Housing and Transit
The housing options and transit systems that shape our communities’ built environment affect where we live and how we get from place to place. The choices we make about housing and transportation, and the opportunities underlying these choices, also affect our health.
Our homes, and those of our neighbors, play a critical role in shaping our health and the health of the whole community. Housing is related to health through several pathways . First, the safety and quality of our homes are correlated with health. Exposure to lead from pipes and paint can irreversibly harm brain and nervous system development. Improper insulation can expose occupants to extreme temperatures associated with increased mortality, especially among the very young, old, or sick. Asthma, can be exacerbated by indoor allergens such as mold and dust and residential crowding has been linked to both physical illness (e.g., infectious disease) and psychological distress.
The affordability and stability of housing are also important determinants of health. Housing is a substantial expense, reflecting the largest single monthly expenditure for many individuals and families. In 2015, 38.9 million American families were considered “cost burdened” spending more than 30% of their income on housing, and nearly half of those (18.8 million) were “severely cost burdened” spending 50% or more. For low-income families, being cost burdened decreases the likelihood of being able to pay utility bills, to have a usual source of medical care, or having a sufficient supply of food or prescribed medicines. Having low income and being cost burdened also increases the likelihood of housing instability and homelessness. Foreclosure has been found to be associated with poor health outcomes such psychological distress, increased alcohol use, and suicide. Homelessness has many long-standing psychological and physical adverse impacts on health and well-being. Even children who experienced homelessness only while in utero are more likely to be hospitalized or suffer worse health, compared to their peers.
Lastly, the neighborhoods in which our homes are located can have a profound impact on our health. The availability and accessibility of resources such as public transportation, grocery stores, and safe spaces to exercise are all correlated with improved health outcomes. A neighborhood’s social characteristics, including residential segregation, crime and social capital can affect health, as well. For instance, residential segregation can widen health disparities through determining access to schools, jobs, and health care; influencing health behaviors; and increasing crime rates in neighborhoods of color.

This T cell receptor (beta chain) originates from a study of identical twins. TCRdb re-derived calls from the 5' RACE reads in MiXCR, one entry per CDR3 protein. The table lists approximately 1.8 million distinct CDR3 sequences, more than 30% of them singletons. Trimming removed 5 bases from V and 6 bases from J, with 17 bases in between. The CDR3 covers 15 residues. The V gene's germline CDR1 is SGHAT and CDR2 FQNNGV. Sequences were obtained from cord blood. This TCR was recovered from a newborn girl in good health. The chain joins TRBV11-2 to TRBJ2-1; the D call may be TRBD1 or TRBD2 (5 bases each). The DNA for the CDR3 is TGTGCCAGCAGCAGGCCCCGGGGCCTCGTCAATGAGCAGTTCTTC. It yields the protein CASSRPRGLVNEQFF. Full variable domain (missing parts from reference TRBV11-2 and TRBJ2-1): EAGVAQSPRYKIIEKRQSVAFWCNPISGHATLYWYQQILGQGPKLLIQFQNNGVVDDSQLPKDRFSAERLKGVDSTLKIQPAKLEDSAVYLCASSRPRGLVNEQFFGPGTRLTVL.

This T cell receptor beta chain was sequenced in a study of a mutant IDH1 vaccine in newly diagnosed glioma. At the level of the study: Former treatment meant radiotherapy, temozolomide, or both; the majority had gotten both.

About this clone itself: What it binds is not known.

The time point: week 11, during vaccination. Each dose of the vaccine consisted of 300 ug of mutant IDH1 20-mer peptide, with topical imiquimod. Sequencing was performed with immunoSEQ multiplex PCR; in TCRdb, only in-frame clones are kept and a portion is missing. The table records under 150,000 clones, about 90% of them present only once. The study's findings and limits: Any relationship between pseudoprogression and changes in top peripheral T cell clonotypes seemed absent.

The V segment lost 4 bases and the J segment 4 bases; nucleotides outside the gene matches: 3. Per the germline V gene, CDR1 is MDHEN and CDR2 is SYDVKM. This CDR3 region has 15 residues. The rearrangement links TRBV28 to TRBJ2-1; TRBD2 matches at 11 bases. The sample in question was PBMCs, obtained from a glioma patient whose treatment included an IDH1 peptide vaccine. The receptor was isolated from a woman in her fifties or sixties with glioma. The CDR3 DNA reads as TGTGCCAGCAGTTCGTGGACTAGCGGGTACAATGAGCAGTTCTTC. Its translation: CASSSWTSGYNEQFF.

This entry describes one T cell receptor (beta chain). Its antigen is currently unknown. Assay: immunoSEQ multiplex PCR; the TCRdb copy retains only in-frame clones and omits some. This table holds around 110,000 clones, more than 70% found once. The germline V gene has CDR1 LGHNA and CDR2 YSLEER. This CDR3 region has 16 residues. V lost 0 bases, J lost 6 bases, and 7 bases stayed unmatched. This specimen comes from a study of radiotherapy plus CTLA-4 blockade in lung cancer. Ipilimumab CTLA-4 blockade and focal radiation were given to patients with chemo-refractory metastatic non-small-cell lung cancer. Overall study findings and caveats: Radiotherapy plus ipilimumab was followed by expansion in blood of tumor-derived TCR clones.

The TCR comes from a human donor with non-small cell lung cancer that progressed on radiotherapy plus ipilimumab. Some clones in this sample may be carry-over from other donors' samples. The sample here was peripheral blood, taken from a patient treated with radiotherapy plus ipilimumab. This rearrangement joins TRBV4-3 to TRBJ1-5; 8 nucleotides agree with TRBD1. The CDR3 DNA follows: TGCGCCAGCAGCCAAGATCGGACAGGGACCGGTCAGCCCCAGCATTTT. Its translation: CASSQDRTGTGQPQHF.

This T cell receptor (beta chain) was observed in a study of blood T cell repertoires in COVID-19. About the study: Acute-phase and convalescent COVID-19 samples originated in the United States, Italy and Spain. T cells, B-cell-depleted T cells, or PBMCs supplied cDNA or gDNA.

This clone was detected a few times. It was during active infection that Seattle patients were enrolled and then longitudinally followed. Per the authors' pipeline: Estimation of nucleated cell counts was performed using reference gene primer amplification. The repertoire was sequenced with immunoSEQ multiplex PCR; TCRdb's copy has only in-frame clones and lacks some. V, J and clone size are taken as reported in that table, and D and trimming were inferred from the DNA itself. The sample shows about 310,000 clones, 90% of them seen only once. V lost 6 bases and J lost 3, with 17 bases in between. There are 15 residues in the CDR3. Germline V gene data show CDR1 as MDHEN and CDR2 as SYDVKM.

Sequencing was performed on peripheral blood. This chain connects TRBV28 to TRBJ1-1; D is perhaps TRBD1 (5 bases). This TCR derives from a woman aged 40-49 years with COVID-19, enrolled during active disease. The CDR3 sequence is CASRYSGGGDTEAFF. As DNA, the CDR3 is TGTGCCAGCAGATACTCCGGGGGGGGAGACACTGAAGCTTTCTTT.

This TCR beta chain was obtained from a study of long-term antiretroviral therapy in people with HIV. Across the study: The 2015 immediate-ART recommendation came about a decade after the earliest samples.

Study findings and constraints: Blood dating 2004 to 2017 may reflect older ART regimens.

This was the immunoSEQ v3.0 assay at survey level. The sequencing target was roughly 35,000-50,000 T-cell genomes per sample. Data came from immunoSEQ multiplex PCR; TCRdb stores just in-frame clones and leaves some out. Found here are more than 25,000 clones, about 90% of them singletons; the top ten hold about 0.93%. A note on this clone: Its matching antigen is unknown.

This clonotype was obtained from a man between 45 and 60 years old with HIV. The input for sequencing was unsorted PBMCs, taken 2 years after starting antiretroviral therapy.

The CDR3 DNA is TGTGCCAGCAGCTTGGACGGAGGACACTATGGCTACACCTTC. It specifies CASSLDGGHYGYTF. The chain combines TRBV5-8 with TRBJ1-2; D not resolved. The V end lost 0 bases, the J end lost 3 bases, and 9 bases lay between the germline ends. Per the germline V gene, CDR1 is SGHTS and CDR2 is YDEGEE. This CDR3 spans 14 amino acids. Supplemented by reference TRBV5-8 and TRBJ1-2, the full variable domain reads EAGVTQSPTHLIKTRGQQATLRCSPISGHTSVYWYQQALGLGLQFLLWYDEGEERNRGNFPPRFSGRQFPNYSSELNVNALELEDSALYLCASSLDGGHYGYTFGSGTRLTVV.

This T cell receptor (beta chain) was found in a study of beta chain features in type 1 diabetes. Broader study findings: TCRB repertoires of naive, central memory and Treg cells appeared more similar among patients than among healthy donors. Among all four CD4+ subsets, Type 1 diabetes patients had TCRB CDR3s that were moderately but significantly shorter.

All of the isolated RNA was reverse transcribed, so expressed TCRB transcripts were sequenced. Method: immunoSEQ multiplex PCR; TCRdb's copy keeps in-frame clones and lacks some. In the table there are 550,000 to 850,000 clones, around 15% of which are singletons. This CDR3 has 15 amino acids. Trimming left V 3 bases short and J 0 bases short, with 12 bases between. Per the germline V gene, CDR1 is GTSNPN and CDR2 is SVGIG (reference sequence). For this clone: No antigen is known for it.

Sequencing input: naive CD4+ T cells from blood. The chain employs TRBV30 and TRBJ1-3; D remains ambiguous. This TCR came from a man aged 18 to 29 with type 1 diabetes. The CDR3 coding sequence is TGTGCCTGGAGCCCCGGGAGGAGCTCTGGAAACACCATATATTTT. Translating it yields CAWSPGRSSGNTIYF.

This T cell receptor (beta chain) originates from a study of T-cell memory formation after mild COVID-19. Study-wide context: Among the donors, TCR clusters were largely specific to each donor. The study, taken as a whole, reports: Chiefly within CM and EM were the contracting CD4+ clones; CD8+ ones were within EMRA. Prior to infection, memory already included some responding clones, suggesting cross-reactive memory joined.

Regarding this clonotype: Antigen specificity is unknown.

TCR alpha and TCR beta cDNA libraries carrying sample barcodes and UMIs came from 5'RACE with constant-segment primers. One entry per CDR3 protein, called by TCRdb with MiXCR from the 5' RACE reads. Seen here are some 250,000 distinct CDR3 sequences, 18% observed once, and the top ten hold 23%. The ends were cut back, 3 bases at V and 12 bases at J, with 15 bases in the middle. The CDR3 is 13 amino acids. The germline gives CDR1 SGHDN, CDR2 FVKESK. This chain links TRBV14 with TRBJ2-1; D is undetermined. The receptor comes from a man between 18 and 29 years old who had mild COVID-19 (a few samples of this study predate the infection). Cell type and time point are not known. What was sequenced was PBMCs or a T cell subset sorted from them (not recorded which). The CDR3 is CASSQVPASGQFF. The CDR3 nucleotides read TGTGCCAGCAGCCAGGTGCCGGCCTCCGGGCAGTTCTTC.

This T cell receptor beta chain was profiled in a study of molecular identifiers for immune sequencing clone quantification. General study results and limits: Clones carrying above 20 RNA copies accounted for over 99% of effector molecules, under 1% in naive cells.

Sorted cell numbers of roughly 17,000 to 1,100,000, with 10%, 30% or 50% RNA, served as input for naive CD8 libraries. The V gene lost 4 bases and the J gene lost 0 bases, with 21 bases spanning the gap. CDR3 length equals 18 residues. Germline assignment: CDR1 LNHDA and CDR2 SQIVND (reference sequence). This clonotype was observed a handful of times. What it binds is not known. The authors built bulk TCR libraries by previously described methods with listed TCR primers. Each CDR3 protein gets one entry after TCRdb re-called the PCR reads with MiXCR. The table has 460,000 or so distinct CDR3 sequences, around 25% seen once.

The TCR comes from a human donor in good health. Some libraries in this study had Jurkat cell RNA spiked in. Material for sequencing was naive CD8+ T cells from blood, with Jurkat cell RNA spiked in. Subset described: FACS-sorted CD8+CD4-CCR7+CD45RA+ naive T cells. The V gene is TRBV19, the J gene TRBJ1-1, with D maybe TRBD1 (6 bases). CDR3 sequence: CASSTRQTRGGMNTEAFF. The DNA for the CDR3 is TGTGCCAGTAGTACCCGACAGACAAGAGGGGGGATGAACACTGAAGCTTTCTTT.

Working together, however, communities can adopt policies and programs that ensure access to safe, quality housing for everyone.
Transit includes public systems such as city or regional buses, subway systems, and trams as well as cars and bikes, sidewalks, streets, bike paths, and highways. Together, this varied and complex system connects people to each other, and to the places where they live, learn, work, and play.
Local transit options can support active, energy-efficient travel. Too often, however, neighborhoods lack sidewalks, safe crossings, or shared transit services that support these choices. Across the US, we depend heavily on motorized travel, especially cars, to get from place to place: in 2017, the average American drove more than 10,000 miles . Most of our nation’s workers (nearly 88%) get to work in a car. And, we often drive very short distances; almost half of all trips in America are two miles or less, and 74% of these are traveled by car .
Dependence on driving leads to 40,000 traffic-related deaths annually and exposes us to air pollution, which has been linked to asthma and other respiratory illnesses, cardiovascular disease, pre-term births, and premature death. It also contributes to physical inactivity and obesity—each additional hour spent in a car per day is associated with a 6% increase in the likelihood of obesity, whereas each added kilometer walked per day is associated with a nearly 5% reduction in obesity risk .
Creating and adopting policies that support active travel and encourage shared transportation can not only help to increase physical activity and reduce obesity, but also reduce traffic-related injuries and deaths and improve the quality of our environment.
 Braveman P, Dekker M, Egerter S, Sadegh-Nobari T. Housing and health. Princeton: Robert Wood Johnson Foundation (RWJF); 2011. Exploring the Social Determinants of Health Issue Brief No. 7.
 U.S. Department of Transportation, Federal Highway Administration. Summary of Travel Trends: 2009 National Household Travel Survey. Report No. FHWA-PL-ll-022 June 2011.
 Robert Wood Johnson Foundation (RWJF). How does transportation impact health? Princeton: Robert Wood Johnson Foundation (RWJF); 2012. Health Policy Snapshot Public Health and Prevention Issue Brief.
See how this component fits into our model
Our Rankings show how healthy a community is as well as indicators for future health. This provides a starting point for action on improving health for all. Dig deeper into the measures below to learn more about our approaches to measuring health.
When it comes to developing and implementing solutions to problems that affect communities, evidence matters. The strategies below give some ideas of ways communities can harness evidence to make a difference locally. You can learn more about these and other strategies in What Works for Health, which summarizes and rates evidence for policies, programs, and systems changes.